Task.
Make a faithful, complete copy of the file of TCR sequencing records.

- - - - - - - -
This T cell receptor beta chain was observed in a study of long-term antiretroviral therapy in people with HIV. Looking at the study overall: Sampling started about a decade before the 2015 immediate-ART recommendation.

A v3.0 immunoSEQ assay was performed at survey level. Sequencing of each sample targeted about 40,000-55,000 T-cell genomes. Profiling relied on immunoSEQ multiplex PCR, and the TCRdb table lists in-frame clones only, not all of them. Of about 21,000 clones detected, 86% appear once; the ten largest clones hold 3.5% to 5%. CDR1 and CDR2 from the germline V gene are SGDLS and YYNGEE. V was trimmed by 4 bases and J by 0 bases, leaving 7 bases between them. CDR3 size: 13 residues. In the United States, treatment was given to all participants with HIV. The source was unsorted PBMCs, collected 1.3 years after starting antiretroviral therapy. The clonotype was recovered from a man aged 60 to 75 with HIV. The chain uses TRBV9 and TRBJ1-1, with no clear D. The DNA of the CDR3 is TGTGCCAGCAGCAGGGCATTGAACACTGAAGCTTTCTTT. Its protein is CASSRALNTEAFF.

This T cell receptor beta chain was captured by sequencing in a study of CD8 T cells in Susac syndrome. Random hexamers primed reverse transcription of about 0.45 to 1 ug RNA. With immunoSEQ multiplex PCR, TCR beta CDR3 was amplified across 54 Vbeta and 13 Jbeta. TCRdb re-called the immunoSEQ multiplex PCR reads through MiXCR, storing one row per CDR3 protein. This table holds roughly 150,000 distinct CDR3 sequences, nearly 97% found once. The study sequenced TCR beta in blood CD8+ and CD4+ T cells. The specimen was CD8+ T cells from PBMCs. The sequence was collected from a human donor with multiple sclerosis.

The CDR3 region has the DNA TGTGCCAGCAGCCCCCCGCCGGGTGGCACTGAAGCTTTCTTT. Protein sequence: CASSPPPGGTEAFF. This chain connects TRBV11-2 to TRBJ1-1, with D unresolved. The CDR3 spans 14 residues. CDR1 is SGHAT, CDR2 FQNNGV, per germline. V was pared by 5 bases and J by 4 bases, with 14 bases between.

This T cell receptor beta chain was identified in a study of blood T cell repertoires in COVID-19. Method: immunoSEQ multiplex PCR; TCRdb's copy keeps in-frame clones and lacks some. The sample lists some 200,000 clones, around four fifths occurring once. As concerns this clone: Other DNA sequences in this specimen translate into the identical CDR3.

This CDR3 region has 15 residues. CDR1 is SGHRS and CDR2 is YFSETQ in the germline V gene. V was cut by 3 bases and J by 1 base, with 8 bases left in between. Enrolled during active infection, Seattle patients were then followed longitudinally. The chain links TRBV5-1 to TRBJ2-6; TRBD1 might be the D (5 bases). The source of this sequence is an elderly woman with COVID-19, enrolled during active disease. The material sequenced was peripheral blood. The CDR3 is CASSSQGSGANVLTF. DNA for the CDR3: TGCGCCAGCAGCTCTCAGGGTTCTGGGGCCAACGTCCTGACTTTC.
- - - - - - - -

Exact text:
This T cell receptor beta chain was observed in a study of long-term antiretroviral therapy in people with HIV. Looking at the study overall: Sampling started about a decade before the 2015 immediate-ART recommendation.

A v3.0 immunoSEQ assay was performed at survey level. Sequencing of each sample targeted about 40,000-55,000 T-cell genomes. Profiling relied on immunoSEQ multiplex PCR, and the TCRdb table lists in-frame clones only, not all of them. Of about 21,000 clones detected, 86% appear once; the ten largest clones hold 3.5% to 5%. CDR1 and CDR2 from the germline V gene are SGDLS and YYNGEE. V was trimmed by 4 bases and J by 0 bases, leaving 7 bases between them. CDR3 size: 13 residues. In the United States, treatment was given to all participants with HIV. The source was unsorted PBMCs, collected 1.3 years after starting antiretroviral therapy. The clonotype was recovered from a man aged 60 to 75 with HIV. The chain uses TRBV9 and TRBJ1-1, with no clear D. The DNA of the CDR3 is TGTGCCAGCAGCAGGGCATTGAACACTGAAGCTTTCTTT. Its protein is CASSRALNTEAFF.

This T cell receptor beta chain was captured by sequencing in a study of CD8 T cells in Susac syndrome. Random hexamers primed reverse transcription of about 0.45 to 1 ug RNA. With immunoSEQ multiplex PCR, TCR beta CDR3 was amplified across 54 Vbeta and 13 Jbeta. TCRdb re-called the immunoSEQ multiplex PCR reads through MiXCR, storing one row per CDR3 protein. This table holds roughly 150,000 distinct CDR3 sequences, nearly 97% found once. The study sequenced TCR beta in blood CD8+ and CD4+ T cells. The specimen was CD8+ T cells from PBMCs. The sequence was collected from a human donor with multiple sclerosis.

The CDR3 region has the DNA TGTGCCAGCAGCCCCCCGCCGGGTGGCACTGAAGCTTTCTTT. Protein sequence: CASSPPPGGTEAFF. This chain connects TRBV11-2 to TRBJ1-1, with D unresolved. The CDR3 spans 14 residues. CDR1 is SGHAT, CDR2 FQNNGV, per germline. V was pared by 5 bases and J by 4 bases, with 14 bases between.

This T cell receptor beta chain was identified in a study of blood T cell repertoires in COVID-19. Method: immunoSEQ multiplex PCR; TCRdb's copy keeps in-frame clones and lacks some. The sample lists some 200,000 clones, around four fifths occurring once. As concerns this clone: Other DNA sequences in this specimen translate into the identical CDR3.

This CDR3 region has 15 residues. CDR1 is SGHRS and CDR2 is YFSETQ in the germline V gene. V was cut by 3 bases and J by 1 base, with 8 bases left in between. Enrolled during active infection, Seattle patients were then followed longitudinally. The chain links TRBV5-1 to TRBJ2-6; TRBD1 might be the D (5 bases). The source of this sequence is an elderly woman with COVID-19, enrolled during active disease. The material sequenced was peripheral blood. The CDR3 is CASSSQGSGANVLTF. DNA for the CDR3: TGCGCCAGCAGCTCTCAGGGTTCTGGGGCCAACGTCCTGACTTTC.